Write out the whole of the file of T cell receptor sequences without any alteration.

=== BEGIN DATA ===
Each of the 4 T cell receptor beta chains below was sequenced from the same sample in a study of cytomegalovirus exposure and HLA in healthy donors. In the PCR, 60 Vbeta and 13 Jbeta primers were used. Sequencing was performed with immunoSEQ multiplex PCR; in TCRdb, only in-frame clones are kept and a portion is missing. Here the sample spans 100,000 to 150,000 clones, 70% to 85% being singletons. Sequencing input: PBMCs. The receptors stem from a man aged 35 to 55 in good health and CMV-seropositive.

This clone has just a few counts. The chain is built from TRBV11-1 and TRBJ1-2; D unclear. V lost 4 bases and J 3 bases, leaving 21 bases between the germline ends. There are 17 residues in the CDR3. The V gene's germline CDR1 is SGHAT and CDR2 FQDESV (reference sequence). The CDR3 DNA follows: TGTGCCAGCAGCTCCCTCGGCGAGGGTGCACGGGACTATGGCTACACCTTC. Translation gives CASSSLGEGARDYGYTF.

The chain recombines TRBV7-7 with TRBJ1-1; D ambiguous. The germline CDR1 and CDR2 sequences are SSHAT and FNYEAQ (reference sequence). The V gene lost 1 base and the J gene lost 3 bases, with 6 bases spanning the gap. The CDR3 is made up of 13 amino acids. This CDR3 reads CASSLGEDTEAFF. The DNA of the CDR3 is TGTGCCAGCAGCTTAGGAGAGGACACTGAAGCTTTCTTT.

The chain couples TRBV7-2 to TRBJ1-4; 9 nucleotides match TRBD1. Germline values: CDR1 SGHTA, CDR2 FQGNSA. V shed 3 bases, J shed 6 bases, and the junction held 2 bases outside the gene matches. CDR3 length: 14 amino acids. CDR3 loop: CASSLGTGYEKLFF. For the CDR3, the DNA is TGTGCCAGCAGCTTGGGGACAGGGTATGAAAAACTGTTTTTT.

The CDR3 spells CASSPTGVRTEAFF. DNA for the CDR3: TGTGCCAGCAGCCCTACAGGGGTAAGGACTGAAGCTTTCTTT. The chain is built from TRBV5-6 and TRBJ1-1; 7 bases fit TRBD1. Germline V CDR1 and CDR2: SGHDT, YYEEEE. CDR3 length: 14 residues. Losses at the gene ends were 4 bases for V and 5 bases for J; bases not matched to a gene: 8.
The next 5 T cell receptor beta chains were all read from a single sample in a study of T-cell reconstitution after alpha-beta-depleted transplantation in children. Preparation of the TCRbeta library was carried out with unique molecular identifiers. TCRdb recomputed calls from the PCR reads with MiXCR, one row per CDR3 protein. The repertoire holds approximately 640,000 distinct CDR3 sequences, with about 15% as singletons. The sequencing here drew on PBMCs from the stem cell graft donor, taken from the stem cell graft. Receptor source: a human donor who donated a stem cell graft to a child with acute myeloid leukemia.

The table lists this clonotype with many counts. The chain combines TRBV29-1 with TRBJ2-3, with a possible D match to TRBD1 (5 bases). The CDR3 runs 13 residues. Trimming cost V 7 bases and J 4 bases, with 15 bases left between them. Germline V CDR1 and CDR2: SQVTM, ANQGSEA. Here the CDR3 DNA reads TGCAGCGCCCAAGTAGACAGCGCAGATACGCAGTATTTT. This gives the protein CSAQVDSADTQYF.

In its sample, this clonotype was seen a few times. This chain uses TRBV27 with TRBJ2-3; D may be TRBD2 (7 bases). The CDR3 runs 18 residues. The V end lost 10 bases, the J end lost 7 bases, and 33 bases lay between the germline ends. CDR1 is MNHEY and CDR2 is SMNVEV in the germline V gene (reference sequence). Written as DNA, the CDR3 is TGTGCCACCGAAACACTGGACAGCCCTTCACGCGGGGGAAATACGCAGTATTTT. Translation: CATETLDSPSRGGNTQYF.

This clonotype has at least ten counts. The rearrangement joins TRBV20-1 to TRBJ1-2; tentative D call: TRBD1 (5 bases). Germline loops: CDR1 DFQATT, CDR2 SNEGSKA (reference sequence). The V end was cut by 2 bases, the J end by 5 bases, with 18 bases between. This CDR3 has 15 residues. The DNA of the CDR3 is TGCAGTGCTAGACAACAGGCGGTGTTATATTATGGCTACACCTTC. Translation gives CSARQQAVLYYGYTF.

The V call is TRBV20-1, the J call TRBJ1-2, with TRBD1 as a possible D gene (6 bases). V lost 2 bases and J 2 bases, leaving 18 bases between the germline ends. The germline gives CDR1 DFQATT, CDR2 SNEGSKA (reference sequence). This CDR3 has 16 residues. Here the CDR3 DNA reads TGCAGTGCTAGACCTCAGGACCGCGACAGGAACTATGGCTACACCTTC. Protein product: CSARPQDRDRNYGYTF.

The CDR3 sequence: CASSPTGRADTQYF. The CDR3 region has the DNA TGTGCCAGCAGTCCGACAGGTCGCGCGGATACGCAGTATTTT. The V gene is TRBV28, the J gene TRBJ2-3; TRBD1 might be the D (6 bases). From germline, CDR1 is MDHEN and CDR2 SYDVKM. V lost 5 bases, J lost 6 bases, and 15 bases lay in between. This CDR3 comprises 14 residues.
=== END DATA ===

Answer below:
Each of the 4 T cell receptor beta chains below was sequenced from the same sample in a study of cytomegalovirus exposure and HLA in healthy donors. In the PCR, 60 Vbeta and 13 Jbeta primers were used. Sequencing was performed with immunoSEQ multiplex PCR; in TCRdb, only in-frame clones are kept and a portion is missing. Here the sample spans 100,000 to 150,000 clones, 70% to 85% being singletons. Sequencing input: PBMCs. The receptors stem from a man aged 35 to 55 in good health and CMV-seropositive.

This clone has just a few counts. The chain is built from TRBV11-1 and TRBJ1-2; D unclear. V lost 4 bases and J 3 bases, leaving 21 bases between the germline ends. There are 17 residues in the CDR3. The V gene's germline CDR1 is SGHAT and CDR2 FQDESV (reference sequence). The CDR3 DNA follows: TGTGCCAGCAGCTCCCTCGGCGAGGGTGCACGGGACTATGGCTACACCTTC. Translation gives CASSSLGEGARDYGYTF.

The chain recombines TRBV7-7 with TRBJ1-1; D ambiguous. The germline CDR1 and CDR2 sequences are SSHAT and FNYEAQ (reference sequence). The V gene lost 1 base and the J gene lost 3 bases, with 6 bases spanning the gap. The CDR3 is made up of 13 amino acids. This CDR3 reads CASSLGEDTEAFF. The DNA of the CDR3 is TGTGCCAGCAGCTTAGGAGAGGACACTGAAGCTTTCTTT.

The chain couples TRBV7-2 to TRBJ1-4; 9 nucleotides match TRBD1. Germline values: CDR1 SGHTA, CDR2 FQGNSA. V shed 3 bases, J shed 6 bases, and the junction held 2 bases outside the gene matches. CDR3 length: 14 amino acids. CDR3 loop: CASSLGTGYEKLFF. For the CDR3, the DNA is TGTGCCAGCAGCTTGGGGACAGGGTATGAAAAACTGTTTTTT.

The CDR3 spells CASSPTGVRTEAFF. DNA for the CDR3: TGTGCCAGCAGCCCTACAGGGGTAAGGACTGAAGCTTTCTTT. The chain is built from TRBV5-6 and TRBJ1-1; 7 bases fit TRBD1. Germline V CDR1 and CDR2: SGHDT, YYEEEE. CDR3 length: 14 residues. Losses at the gene ends were 4 bases for V and 5 bases for J; bases not matched to a gene: 8.
The next 5 T cell receptor beta chains were all read from a single sample in a study of T-cell reconstitution after alpha-beta-depleted transplantation in children. Preparation of the TCRbeta library was carried out with unique molecular identifiers. TCRdb recomputed calls from the PCR reads with MiXCR, one row per CDR3 protein. The repertoire holds approximately 640,000 distinct CDR3 sequences, with about 15% as singletons. The sequencing here drew on PBMCs from the stem cell graft donor, taken from the stem cell graft. Receptor source: a human donor who donated a stem cell graft to a child with acute myeloid leukemia.

The table lists this clonotype with many counts. The chain combines TRBV29-1 with TRBJ2-3, with a possible D match to TRBD1 (5 bases). The CDR3 runs 13 residues. Trimming cost V 7 bases and J 4 bases, with 15 bases left between them. Germline V CDR1 and CDR2: SQVTM, ANQGSEA. Here the CDR3 DNA reads TGCAGCGCCCAAGTAGACAGCGCAGATACGCAGTATTTT. This gives the protein CSAQVDSADTQYF.

In its sample, this clonotype was seen a few times. This chain uses TRBV27 with TRBJ2-3; D may be TRBD2 (7 bases). The CDR3 runs 18 residues. The V end lost 10 bases, the J end lost 7 bases, and 33 bases lay between the germline ends. CDR1 is MNHEY and CDR2 is SMNVEV in the germline V gene (reference sequence). Written as DNA, the CDR3 is TGTGCCACCGAAACACTGGACAGCCCTTCACGCGGGGGAAATACGCAGTATTTT. Translation: CATETLDSPSRGGNTQYF.

This clonotype has at least ten counts. The rearrangement joins TRBV20-1 to TRBJ1-2; tentative D call: TRBD1 (5 bases). Germline loops: CDR1 DFQATT, CDR2 SNEGSKA (reference sequence). The V end was cut by 2 bases, the J end by 5 bases, with 18 bases between. This CDR3 has 15 residues. The DNA of the CDR3 is TGCAGTGCTAGACAACAGGCGGTGTTATATTATGGCTACACCTTC. Translation gives CSARQQAVLYYGYTF.

The V call is TRBV20-1, the J call TRBJ1-2, with TRBD1 as a possible D gene (6 bases). V lost 2 bases and J 2 bases, leaving 18 bases between the germline ends. The germline gives CDR1 DFQATT, CDR2 SNEGSKA (reference sequence). This CDR3 has 16 residues. Here the CDR3 DNA reads TGCAGTGCTAGACCTCAGGACCGCGACAGGAACTATGGCTACACCTTC. Protein product: CSARPQDRDRNYGYTF.

The CDR3 sequence: CASSPTGRADTQYF. The CDR3 region has the DNA TGTGCCAGCAGTCCGACAGGTCGCGCGGATACGCAGTATTTT. The V gene is TRBV28, the J gene TRBJ2-3; TRBD1 might be the D (6 bases). From germline, CDR1 is MDHEN and CDR2 SYDVKM. V lost 5 bases, J lost 6 bases, and 15 bases lay in between. This CDR3 comprises 14 residues.